IN RE: the Claim of DORA I. RUANO

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Supreme Court, Appellate Division, Third Department, New York.



    Decided: June 5, 2014

Before:  Lahtinen, J.P., McCarthy, Rose, Egan Jr. and Lynch, JJ. Johnathan Weinberger, New York City, for appellant. Cindy R. Katz, Jamaica, for Dora I. Ruano, respondent. Eric T. Schneiderman, Attorney General, New York City (Mary Hughes of counsel), for Commissioner of Labor, respondent.


Calendar Date:  April 28, 2014

Appeals from two decisions of the Unemployment Insurance Appeal Board, filed March 26, 2013, which ruled that Legal Interpreting Services, Inc. was liable for unemployment insurance contributions based on remuneration paid to claimant and others similarly situated.

Legal Interpreting Services, Inc. (hereinafter LIS) is engaged in the business of providing interpreting services.   It retained individual interpreters like claimant to provide such services to its clients.   When claimant's work with LIS ceased, she filed two claims for unemployment insurance benefits.   After the Department of Labor initially determined that claimant was eligible to receive benefits, a hearing was conducted and an Administrative Law Judge upheld the initial determination.   On administrative appeal, the Unemployment Insurance Appeal Board affirmed, ruling that claimant and others similarly situated were employees of LIS, and not independent contractors.   LIS appeals.

The existence of an employer-employee relationship is a factual issue for the Board to resolve and its decision will be upheld if supported by substantial evidence (see Matter of Scinta [ExamOne World Wide Inc.-Commissioner of Labor], 113 AD3d 959, 960 [2014];  Matter of Singh [Thomas A. Sirianni, Inc.-Commissioner of Labor], 43 AD3d 498, 498 [2007] ).   Here, the evidence established that claimant responded to an advertisement for interpreters posted online by LIS, was screened and approved by LIS, and executed a contract specifying the hourly rate of compensation and setting forth numerous rules of conduct.1  Clients contact LIS to request interpreter services;  LIS then selects one of its interpreters, contacts the interpreter and provides him or her with the details of the assignment.   Once committed to an assignment, interpreters may not send a substitute without that substitute having been prescreened by LIS. LIS supplies its interpreters with time sheet forms that must be submitted within 24 hours of an assignment and pays the interpreters directly based upon an hourly rate of pay set forth in the interpreters' contracts with LIS. LIS also reimburses interpreters for transportation costs associated with assignments.   Notwithstanding record proof that could support a contrary result, the foregoing proof constitutes substantial evidence supporting the determination that claimant and others similarly situated are employees of LIS and not independent contractors (see Matter of Scinta [ExamOne World Wide Inc.-Commissioner of Labor], 113 AD3d at 960–961;  Matter of Tekmitchov [Musika LLC], 110 AD3d 1301, 1301 [2013], lv dismissed _ NY3d _ [May 6, 2014];  Matter of FMI Interpreting Servs.  [Hudacs], 192 A.D.2d 1006, 1006–1007 [1993];  compare Matter of John Lack Assoc., LLC [Commissioner of Labor], 112 AD3d 1042, 1043–1044 [2013];  Matter of Richins [Quick Change Artistry, LLC–Commissioner of Labor], 107 AD3d 1342, 1344 [2013] ).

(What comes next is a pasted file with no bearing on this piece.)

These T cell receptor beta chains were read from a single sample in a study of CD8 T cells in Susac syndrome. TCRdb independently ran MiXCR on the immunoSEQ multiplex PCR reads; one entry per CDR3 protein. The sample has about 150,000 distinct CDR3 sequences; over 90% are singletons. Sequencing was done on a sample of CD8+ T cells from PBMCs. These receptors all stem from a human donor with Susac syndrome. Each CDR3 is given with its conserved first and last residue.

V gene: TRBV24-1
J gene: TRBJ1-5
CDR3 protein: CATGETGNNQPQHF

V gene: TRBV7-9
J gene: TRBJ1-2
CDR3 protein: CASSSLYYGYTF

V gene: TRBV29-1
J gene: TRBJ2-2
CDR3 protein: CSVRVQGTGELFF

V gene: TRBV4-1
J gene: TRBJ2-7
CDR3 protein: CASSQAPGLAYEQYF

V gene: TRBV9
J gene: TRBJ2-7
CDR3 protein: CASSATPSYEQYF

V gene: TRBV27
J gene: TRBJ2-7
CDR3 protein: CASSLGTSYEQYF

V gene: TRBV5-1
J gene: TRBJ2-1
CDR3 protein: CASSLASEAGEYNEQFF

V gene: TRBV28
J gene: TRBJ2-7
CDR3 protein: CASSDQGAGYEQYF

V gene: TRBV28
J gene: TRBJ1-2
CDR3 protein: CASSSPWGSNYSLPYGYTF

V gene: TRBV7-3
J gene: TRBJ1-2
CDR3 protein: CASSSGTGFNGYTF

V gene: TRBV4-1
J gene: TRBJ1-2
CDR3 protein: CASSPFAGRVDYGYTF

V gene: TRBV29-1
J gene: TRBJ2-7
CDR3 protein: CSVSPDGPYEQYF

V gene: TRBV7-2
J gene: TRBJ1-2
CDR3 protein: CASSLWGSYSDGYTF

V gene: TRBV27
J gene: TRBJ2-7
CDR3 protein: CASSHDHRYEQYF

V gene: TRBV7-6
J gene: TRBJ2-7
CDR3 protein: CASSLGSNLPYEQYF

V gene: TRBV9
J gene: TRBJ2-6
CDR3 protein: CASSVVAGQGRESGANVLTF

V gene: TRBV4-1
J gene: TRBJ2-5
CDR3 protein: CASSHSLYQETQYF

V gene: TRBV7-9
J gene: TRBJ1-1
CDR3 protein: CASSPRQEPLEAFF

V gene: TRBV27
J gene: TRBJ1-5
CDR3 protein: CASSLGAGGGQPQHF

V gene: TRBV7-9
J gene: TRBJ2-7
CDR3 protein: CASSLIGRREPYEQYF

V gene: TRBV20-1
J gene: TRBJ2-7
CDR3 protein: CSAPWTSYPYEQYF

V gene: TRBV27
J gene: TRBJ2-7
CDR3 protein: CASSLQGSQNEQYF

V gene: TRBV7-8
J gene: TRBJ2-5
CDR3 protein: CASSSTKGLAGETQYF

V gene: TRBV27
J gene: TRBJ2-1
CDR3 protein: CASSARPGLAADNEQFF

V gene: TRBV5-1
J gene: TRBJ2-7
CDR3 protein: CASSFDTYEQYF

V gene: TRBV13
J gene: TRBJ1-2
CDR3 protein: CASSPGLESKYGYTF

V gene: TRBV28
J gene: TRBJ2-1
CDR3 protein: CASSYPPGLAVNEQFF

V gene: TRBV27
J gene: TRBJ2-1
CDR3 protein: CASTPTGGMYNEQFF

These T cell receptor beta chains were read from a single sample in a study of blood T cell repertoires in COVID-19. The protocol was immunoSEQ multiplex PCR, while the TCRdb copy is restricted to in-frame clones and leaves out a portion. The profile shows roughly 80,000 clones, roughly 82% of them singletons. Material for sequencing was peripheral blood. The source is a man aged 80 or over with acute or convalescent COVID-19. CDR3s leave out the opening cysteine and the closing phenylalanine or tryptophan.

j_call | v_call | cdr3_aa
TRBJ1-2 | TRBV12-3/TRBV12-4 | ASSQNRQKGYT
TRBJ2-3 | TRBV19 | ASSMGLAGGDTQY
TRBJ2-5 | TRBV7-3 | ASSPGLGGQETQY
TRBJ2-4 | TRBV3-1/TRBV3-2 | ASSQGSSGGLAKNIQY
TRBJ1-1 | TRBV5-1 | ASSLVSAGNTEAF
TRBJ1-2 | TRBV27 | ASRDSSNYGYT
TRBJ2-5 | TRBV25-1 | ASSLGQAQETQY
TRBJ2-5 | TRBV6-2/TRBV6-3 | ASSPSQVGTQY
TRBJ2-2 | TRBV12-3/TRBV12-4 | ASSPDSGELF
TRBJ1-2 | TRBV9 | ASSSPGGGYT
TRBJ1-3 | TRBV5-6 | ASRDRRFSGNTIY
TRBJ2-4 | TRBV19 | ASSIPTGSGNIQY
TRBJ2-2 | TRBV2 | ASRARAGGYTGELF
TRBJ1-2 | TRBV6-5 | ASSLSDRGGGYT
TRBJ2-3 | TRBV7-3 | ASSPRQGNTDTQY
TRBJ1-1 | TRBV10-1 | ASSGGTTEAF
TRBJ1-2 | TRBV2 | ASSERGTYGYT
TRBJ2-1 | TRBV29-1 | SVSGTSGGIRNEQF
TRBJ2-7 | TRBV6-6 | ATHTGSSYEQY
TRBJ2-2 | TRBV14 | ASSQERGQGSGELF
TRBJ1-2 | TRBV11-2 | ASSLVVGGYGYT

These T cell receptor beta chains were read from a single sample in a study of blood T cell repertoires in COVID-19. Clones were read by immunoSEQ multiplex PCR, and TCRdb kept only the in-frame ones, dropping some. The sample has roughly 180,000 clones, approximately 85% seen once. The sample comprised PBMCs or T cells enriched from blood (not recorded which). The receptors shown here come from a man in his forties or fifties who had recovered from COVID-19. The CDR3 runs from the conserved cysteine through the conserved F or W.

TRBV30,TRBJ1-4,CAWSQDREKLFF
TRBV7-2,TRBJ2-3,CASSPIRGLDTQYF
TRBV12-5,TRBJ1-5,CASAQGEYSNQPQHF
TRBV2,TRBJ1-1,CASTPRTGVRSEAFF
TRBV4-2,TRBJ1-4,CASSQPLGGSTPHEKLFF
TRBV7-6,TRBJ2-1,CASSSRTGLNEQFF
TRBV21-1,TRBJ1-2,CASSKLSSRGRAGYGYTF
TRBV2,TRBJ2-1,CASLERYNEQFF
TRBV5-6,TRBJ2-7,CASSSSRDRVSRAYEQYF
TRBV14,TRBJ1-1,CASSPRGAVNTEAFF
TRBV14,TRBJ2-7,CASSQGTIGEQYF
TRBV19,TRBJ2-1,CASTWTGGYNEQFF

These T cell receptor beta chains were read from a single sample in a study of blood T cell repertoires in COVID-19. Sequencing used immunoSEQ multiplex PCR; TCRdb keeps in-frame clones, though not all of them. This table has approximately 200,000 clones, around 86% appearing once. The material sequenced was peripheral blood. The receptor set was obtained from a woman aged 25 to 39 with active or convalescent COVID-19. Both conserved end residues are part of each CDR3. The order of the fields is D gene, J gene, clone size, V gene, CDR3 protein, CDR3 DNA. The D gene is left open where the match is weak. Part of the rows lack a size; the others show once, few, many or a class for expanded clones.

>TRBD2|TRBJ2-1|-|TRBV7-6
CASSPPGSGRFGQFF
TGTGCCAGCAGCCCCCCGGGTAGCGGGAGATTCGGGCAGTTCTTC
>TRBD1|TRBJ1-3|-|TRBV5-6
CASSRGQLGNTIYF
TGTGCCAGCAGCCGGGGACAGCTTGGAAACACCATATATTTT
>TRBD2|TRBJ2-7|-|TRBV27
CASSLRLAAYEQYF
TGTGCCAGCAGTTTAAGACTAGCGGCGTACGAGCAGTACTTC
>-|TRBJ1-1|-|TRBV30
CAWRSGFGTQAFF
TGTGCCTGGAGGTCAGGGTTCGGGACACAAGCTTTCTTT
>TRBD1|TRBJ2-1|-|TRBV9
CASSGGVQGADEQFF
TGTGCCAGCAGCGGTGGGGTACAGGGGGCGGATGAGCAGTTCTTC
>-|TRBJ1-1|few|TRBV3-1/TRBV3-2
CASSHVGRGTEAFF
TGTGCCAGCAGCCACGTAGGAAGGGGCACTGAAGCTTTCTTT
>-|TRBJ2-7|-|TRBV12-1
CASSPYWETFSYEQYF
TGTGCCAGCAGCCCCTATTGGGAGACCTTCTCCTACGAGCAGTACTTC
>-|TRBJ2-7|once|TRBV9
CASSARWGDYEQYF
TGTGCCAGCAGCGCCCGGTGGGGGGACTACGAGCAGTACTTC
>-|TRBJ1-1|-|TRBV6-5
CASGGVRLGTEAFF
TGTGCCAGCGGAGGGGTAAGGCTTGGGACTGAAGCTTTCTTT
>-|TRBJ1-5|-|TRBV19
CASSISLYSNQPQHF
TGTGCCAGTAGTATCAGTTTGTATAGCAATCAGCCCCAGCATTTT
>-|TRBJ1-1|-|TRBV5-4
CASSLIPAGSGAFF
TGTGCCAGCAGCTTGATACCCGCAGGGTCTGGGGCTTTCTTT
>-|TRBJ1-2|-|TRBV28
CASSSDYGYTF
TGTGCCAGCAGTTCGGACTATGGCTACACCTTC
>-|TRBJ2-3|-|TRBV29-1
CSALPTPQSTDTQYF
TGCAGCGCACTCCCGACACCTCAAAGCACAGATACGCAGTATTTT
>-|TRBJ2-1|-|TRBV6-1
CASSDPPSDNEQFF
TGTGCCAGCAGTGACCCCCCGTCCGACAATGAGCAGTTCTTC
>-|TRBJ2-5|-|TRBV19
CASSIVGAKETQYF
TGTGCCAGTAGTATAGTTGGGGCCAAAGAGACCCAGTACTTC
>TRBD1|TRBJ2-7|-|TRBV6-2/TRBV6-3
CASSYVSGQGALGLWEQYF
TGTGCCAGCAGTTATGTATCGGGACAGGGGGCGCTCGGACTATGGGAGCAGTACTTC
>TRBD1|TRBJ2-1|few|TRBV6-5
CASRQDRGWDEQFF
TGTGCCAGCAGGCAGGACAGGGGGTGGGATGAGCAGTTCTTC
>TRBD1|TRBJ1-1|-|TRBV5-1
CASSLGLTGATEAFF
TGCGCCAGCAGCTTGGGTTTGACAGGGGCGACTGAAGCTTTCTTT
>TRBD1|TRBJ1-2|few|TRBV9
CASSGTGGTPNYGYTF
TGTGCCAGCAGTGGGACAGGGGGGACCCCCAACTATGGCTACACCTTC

Lahtinen, J.P., Rose, Egan Jr. and Lynch, JJ., concur.

ORDERED that the decisions are affirmed, without costs.


Robert D. Mayberger

Clerk of the Court


1.  FN1. Contrary to LIS's argument, this case is distinguishable from Matter of Richins (Quick Change Artistry, LLC–Commissioner of Labor) (107 AD3d 1342 [2013] ).   There, among other things, the claimant worked only six days for the company, was not screened and did not sign a contract.

McCarthy, J.

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